That there was no truth in this allegation was made clear only a few days later by Sanjay Muttoo, visiting faculty at the same college, but this clarification from the teachers who had scheduled the screenings has obviously had little effect. (Truth, as we have heard said sometimes, is no defence!)
This week a respectable Mumbai newspaper, the DNA, once again repeated the same old story of how a screening of ‘And the world remained silent’ was pushed out by Jashn-e-Azadi. This falsehood was accompanied by a twitter rush that tried to reinforce that story. Obviously, there would be some people who may think there is some truth in the allegation. Sanjay Muttoo, who still teaches at the college, wrote a letter of clarification to the DNA, but it seems not to have found place there. He has now mailed us a copy, and we share it with those who have followed the exciting life of Jashn-e-Azadi!
Invoking the memory of a past event often necessitates the invoking of a counter-memory. I refer to the sequence of events Aditya Raj Kaul narrates to contend that a screening of Ashok Pandit’s film “And the World Remained Silent” in Delhi’s Kamla Nehru College was conspiratorially cancelled at the behest of “some powers”. He goes on to say that this was done to facilitate the screening of Sanjay Kak’s film Jashn e Azadi instead but “the Delhi police asked Kak not to break the law and the screening was cancelled.”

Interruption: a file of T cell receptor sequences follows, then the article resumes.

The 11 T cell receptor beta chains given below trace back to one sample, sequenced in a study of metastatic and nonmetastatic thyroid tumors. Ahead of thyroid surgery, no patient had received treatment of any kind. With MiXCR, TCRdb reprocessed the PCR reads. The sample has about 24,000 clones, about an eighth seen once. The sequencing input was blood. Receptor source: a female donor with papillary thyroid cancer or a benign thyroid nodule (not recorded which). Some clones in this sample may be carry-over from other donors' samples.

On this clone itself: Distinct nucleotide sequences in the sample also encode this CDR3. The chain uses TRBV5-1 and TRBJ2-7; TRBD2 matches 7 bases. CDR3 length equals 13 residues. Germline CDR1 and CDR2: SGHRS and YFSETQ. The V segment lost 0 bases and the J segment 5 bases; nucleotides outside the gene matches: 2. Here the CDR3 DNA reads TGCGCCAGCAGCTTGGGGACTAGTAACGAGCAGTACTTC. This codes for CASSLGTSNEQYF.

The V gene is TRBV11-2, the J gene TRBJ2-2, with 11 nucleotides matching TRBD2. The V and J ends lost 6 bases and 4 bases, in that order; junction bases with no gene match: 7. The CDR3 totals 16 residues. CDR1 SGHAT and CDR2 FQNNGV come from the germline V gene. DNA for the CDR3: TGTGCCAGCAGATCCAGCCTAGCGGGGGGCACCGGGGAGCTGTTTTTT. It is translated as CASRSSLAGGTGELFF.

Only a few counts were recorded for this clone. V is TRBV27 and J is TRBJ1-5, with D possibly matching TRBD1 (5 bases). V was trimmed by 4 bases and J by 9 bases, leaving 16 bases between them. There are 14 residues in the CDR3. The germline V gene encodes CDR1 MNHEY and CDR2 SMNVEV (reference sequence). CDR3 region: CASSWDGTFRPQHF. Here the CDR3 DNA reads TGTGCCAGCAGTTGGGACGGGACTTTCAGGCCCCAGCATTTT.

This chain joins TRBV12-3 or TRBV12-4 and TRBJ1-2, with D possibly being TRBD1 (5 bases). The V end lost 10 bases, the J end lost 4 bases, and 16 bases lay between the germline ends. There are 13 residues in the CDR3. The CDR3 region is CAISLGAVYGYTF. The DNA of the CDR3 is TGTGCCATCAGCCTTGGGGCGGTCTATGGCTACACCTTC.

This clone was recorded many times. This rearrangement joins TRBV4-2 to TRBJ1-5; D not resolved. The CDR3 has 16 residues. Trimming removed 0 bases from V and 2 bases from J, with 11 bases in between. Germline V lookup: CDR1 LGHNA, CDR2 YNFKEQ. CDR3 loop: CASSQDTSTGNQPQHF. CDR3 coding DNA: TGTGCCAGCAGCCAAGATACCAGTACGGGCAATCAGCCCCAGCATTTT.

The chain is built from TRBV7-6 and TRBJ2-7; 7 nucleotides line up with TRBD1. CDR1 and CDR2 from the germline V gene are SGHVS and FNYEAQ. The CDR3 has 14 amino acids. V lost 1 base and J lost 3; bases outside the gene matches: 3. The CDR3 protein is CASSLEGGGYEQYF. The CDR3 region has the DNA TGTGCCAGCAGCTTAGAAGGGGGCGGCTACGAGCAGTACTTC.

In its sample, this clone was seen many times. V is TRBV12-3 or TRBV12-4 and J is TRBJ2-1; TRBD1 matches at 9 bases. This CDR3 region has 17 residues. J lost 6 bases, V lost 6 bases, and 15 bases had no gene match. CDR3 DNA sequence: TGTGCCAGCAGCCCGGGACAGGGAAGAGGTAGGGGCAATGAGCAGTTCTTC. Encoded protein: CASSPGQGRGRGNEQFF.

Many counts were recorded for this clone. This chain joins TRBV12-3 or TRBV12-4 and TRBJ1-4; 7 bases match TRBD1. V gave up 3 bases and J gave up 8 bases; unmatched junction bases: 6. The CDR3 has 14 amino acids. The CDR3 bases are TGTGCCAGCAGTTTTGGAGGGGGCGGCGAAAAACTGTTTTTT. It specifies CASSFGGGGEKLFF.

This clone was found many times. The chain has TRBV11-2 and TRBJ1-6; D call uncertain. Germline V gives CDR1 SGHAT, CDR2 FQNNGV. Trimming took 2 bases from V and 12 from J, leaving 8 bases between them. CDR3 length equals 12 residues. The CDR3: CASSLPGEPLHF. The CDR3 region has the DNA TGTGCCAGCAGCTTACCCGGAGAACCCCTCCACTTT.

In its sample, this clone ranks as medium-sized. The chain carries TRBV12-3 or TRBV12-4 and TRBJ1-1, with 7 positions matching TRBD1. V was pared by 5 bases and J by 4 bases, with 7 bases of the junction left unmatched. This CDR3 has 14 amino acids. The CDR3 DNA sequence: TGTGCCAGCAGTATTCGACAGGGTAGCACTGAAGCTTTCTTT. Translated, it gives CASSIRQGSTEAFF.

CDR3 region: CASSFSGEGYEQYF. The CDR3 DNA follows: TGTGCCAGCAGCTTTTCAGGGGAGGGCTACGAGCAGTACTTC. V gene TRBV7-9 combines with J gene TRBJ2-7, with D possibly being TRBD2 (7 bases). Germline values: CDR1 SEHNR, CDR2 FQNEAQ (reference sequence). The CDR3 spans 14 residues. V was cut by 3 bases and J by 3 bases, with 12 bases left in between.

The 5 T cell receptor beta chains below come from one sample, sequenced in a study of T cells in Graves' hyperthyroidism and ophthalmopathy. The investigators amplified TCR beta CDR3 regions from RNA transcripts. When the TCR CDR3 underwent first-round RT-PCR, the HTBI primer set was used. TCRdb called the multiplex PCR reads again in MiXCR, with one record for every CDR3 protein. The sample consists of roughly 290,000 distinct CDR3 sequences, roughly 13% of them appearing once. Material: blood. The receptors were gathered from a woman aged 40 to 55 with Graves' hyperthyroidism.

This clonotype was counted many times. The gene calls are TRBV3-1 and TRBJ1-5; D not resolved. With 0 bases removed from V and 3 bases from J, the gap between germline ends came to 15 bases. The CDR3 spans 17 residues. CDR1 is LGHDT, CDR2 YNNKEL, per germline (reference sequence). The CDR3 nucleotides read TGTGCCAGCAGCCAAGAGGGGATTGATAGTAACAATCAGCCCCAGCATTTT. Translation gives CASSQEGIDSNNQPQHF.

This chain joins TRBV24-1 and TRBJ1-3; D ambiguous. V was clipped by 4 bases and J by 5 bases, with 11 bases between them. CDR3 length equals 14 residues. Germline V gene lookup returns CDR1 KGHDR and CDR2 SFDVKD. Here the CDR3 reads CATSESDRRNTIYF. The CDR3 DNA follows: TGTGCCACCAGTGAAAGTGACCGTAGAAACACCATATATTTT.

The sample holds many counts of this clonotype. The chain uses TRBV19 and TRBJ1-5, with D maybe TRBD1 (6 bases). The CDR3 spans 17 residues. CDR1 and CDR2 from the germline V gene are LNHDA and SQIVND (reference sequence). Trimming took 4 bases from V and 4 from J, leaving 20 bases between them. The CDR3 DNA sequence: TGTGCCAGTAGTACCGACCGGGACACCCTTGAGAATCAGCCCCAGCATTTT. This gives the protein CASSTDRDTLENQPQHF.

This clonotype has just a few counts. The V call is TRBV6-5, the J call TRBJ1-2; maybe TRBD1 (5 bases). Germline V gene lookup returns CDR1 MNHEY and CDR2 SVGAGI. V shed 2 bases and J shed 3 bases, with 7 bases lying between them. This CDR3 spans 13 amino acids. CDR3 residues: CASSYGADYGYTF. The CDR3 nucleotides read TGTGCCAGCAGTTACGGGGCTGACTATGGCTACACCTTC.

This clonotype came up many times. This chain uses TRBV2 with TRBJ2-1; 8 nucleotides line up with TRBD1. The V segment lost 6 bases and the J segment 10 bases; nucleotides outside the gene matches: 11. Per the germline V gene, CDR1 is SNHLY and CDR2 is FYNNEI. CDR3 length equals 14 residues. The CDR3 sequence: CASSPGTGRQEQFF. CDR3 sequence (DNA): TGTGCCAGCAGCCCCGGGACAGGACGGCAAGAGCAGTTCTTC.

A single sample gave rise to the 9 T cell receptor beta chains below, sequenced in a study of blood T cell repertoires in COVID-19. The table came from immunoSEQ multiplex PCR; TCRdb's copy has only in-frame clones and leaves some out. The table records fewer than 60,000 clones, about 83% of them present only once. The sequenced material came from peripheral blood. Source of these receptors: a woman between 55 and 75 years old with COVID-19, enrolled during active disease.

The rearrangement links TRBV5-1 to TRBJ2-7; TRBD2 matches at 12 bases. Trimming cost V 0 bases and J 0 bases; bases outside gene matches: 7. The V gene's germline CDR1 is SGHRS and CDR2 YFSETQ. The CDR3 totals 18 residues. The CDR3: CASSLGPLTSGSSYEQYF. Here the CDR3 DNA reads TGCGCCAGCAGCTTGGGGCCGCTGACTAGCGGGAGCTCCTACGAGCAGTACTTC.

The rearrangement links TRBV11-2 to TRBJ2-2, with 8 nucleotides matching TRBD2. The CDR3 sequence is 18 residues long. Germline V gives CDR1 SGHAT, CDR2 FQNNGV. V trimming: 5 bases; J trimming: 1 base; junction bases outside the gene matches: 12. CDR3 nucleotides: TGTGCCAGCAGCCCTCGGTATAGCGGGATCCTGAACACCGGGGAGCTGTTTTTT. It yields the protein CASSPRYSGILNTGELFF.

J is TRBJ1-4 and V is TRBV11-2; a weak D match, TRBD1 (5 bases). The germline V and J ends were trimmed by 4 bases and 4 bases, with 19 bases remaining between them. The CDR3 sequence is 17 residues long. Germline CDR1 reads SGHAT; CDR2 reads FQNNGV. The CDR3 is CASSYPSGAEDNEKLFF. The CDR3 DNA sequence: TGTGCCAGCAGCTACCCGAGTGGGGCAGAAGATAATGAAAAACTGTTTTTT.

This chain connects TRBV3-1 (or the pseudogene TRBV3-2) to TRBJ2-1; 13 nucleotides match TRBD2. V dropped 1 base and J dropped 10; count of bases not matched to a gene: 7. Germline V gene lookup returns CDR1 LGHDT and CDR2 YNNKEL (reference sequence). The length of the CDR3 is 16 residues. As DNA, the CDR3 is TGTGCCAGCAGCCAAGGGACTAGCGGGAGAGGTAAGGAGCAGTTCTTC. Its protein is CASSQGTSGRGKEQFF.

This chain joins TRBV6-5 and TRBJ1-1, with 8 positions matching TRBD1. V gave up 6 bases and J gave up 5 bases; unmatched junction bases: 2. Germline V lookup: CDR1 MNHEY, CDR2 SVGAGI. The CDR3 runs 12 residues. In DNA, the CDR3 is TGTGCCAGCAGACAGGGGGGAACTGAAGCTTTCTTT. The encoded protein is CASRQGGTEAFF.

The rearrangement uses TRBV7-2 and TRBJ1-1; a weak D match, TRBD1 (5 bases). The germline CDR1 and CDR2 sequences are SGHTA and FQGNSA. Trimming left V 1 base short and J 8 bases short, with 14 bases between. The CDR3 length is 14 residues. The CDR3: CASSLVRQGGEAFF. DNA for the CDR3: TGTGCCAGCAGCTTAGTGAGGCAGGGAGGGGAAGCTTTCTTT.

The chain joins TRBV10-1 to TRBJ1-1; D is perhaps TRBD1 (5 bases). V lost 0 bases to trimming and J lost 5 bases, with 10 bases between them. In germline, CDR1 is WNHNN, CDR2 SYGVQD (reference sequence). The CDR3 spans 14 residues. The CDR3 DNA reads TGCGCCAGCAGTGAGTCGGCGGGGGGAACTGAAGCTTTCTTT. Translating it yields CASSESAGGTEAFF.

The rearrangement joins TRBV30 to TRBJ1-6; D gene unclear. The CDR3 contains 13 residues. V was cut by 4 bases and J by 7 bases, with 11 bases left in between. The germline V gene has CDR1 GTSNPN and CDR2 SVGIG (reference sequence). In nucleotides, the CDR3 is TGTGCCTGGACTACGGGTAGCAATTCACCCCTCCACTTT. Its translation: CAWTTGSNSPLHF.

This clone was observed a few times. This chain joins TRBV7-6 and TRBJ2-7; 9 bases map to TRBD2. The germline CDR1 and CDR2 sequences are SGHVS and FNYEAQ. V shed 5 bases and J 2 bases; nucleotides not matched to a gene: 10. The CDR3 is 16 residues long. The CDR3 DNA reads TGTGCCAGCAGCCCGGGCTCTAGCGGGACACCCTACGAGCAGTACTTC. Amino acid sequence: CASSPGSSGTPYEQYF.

Implicit in this argument are some erroneous assumptions which I would like to contest invoking a `counter-memory’. Referring to Ashok Pandit’s film, Kaul says, “On the eve of the screening, the organisers called it off”. In stating this he would like us to believe that the college authorities had actually scheduled a screening of ‘And the World Remained Silent’ on August 24 and later reneged on this commitment. In fact, this allegation was also made by Rashneek Kher in a post on the Sarai Reader-List way back in August 2007. As visiting faculty in the department of journalism in Kamla Nehru College then and the person who had invited Sanjay Kak to screen his film ‘Jashn e Azaadi’, I cross-checked the facts with Anubha Yadav, the then Teacher in Charge responsible for taking decisions regarding screenings. She acknowledged that a request for screening Ashok Pandit’s film had been made but was quite emphatic in denying that the college had agreed to screen his film on August 24. So, the question of `some powers’ making sure that the screening of Ashok Pandit’s film was cancelled to accommodate Sanjay Kak’s film just did not arise.